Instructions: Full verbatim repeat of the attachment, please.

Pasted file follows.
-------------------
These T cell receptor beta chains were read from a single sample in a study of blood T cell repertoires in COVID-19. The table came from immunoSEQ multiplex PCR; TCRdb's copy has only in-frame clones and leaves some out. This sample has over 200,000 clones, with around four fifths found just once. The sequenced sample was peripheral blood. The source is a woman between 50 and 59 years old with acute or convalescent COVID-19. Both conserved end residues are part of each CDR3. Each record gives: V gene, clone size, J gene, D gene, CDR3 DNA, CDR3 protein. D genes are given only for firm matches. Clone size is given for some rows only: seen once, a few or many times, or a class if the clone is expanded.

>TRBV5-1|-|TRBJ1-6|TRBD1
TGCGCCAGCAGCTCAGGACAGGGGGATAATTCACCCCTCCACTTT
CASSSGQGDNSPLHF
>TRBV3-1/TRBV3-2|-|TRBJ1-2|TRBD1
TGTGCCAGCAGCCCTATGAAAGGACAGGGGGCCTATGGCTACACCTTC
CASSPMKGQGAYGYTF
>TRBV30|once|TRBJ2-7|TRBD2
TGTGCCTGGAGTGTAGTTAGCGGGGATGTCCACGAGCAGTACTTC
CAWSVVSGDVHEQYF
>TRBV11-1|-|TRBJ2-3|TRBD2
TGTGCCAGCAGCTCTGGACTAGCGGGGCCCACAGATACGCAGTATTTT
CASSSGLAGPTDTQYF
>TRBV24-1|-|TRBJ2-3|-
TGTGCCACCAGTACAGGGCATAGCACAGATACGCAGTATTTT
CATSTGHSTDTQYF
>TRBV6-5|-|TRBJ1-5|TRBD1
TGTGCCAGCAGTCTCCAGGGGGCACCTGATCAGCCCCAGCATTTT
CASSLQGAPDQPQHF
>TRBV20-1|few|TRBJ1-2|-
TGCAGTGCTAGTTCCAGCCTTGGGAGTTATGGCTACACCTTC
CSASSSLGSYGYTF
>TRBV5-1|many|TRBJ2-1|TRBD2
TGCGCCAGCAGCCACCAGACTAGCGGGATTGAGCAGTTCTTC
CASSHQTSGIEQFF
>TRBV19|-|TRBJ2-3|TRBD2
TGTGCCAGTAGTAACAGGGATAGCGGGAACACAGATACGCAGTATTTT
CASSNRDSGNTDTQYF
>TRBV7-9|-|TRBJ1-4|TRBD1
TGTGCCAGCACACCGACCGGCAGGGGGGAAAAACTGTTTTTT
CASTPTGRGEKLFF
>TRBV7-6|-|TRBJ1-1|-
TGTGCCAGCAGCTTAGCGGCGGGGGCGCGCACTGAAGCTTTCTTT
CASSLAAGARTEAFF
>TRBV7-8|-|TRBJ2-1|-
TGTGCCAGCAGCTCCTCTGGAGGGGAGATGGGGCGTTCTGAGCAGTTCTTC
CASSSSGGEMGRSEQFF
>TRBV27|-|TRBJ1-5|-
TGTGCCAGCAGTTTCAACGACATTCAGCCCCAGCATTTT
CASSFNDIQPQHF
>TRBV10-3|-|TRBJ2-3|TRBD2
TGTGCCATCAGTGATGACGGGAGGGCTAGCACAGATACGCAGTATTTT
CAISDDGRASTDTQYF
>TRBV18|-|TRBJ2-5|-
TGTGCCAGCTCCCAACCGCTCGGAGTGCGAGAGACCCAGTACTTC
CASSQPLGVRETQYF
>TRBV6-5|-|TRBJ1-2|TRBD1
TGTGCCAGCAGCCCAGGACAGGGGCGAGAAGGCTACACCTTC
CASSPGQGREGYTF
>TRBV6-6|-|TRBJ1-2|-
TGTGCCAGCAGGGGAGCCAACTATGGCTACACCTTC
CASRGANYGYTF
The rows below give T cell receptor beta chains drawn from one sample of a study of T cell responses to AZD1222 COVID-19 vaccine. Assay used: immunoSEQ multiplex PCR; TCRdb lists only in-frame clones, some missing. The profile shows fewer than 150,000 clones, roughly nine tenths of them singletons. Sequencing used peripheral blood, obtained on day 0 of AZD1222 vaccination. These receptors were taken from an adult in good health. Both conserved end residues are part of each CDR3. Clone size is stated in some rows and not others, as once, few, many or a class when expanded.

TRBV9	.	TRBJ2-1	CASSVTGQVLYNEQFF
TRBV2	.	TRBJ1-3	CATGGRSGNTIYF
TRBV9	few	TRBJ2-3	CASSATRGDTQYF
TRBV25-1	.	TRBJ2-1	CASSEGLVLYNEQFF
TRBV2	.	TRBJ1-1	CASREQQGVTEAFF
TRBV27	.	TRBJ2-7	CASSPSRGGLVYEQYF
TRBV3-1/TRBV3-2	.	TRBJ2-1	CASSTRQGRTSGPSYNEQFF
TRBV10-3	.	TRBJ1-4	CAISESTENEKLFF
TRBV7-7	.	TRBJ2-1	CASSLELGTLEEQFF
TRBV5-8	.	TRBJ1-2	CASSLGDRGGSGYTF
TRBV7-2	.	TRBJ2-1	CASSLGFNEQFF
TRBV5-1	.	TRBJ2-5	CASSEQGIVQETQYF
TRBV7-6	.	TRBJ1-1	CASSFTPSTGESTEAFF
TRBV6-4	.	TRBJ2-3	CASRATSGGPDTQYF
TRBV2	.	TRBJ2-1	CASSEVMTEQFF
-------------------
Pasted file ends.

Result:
These T cell receptor beta chains were read from a single sample in a study of blood T cell repertoires in COVID-19. The table came from immunoSEQ multiplex PCR; TCRdb's copy has only in-frame clones and leaves some out. This sample has over 200,000 clones, with around four fifths found just once. The sequenced sample was peripheral blood. The source is a woman between 50 and 59 years old with acute or convalescent COVID-19. Both conserved end residues are part of each CDR3. Each record gives: V gene, clone size, J gene, D gene, CDR3 DNA, CDR3 protein. D genes are given only for firm matches. Clone size is given for some rows only: seen once, a few or many times, or a class if the clone is expanded.

>TRBV5-1|-|TRBJ1-6|TRBD1
TGCGCCAGCAGCTCAGGACAGGGGGATAATTCACCCCTCCACTTT
CASSSGQGDNSPLHF
>TRBV3-1/TRBV3-2|-|TRBJ1-2|TRBD1
TGTGCCAGCAGCCCTATGAAAGGACAGGGGGCCTATGGCTACACCTTC
CASSPMKGQGAYGYTF
>TRBV30|once|TRBJ2-7|TRBD2
TGTGCCTGGAGTGTAGTTAGCGGGGATGTCCACGAGCAGTACTTC
CAWSVVSGDVHEQYF
>TRBV11-1|-|TRBJ2-3|TRBD2
TGTGCCAGCAGCTCTGGACTAGCGGGGCCCACAGATACGCAGTATTTT
CASSSGLAGPTDTQYF
>TRBV24-1|-|TRBJ2-3|-
TGTGCCACCAGTACAGGGCATAGCACAGATACGCAGTATTTT
CATSTGHSTDTQYF
>TRBV6-5|-|TRBJ1-5|TRBD1
TGTGCCAGCAGTCTCCAGGGGGCACCTGATCAGCCCCAGCATTTT
CASSLQGAPDQPQHF
>TRBV20-1|few|TRBJ1-2|-
TGCAGTGCTAGTTCCAGCCTTGGGAGTTATGGCTACACCTTC
CSASSSLGSYGYTF
>TRBV5-1|many|TRBJ2-1|TRBD2
TGCGCCAGCAGCCACCAGACTAGCGGGATTGAGCAGTTCTTC
CASSHQTSGIEQFF
>TRBV19|-|TRBJ2-3|TRBD2
TGTGCCAGTAGTAACAGGGATAGCGGGAACACAGATACGCAGTATTTT
CASSNRDSGNTDTQYF
>TRBV7-9|-|TRBJ1-4|TRBD1
TGTGCCAGCACACCGACCGGCAGGGGGGAAAAACTGTTTTTT
CASTPTGRGEKLFF
>TRBV7-6|-|TRBJ1-1|-
TGTGCCAGCAGCTTAGCGGCGGGGGCGCGCACTGAAGCTTTCTTT
CASSLAAGARTEAFF
>TRBV7-8|-|TRBJ2-1|-
TGTGCCAGCAGCTCCTCTGGAGGGGAGATGGGGCGTTCTGAGCAGTTCTTC
CASSSSGGEMGRSEQFF
>TRBV27|-|TRBJ1-5|-
TGTGCCAGCAGTTTCAACGACATTCAGCCCCAGCATTTT
CASSFNDIQPQHF
>TRBV10-3|-|TRBJ2-3|TRBD2
TGTGCCATCAGTGATGACGGGAGGGCTAGCACAGATACGCAGTATTTT
CAISDDGRASTDTQYF
>TRBV18|-|TRBJ2-5|-
TGTGCCAGCTCCCAACCGCTCGGAGTGCGAGAGACCCAGTACTTC
CASSQPLGVRETQYF
>TRBV6-5|-|TRBJ1-2|TRBD1
TGTGCCAGCAGCCCAGGACAGGGGCGAGAAGGCTACACCTTC
CASSPGQGREGYTF
>TRBV6-6|-|TRBJ1-2|-
TGTGCCAGCAGGGGAGCCAACTATGGCTACACCTTC
CASRGANYGYTF
The rows below give T cell receptor beta chains drawn from one sample of a study of T cell responses to AZD1222 COVID-19 vaccine. Assay used: immunoSEQ multiplex PCR; TCRdb lists only in-frame clones, some missing. The profile shows fewer than 150,000 clones, roughly nine tenths of them singletons. Sequencing used peripheral blood, obtained on day 0 of AZD1222 vaccination. These receptors were taken from an adult in good health. Both conserved end residues are part of each CDR3. Clone size is stated in some rows and not others, as once, few, many or a class when expanded.

TRBV9	.	TRBJ2-1	CASSVTGQVLYNEQFF
TRBV2	.	TRBJ1-3	CATGGRSGNTIYF
TRBV9	few	TRBJ2-3	CASSATRGDTQYF
TRBV25-1	.	TRBJ2-1	CASSEGLVLYNEQFF
TRBV2	.	TRBJ1-1	CASREQQGVTEAFF
TRBV27	.	TRBJ2-7	CASSPSRGGLVYEQYF
TRBV3-1/TRBV3-2	.	TRBJ2-1	CASSTRQGRTSGPSYNEQFF
TRBV10-3	.	TRBJ1-4	CAISESTENEKLFF
TRBV7-7	.	TRBJ2-1	CASSLELGTLEEQFF
TRBV5-8	.	TRBJ1-2	CASSLGDRGGSGYTF
TRBV7-2	.	TRBJ2-1	CASSLGFNEQFF
TRBV5-1	.	TRBJ2-5	CASSEQGIVQETQYF
TRBV7-6	.	TRBJ1-1	CASSFTPSTGESTEAFF
TRBV6-4	.	TRBJ2-3	CASRATSGGPDTQYF
TRBV2	.	TRBJ2-1	CASSEVMTEQFF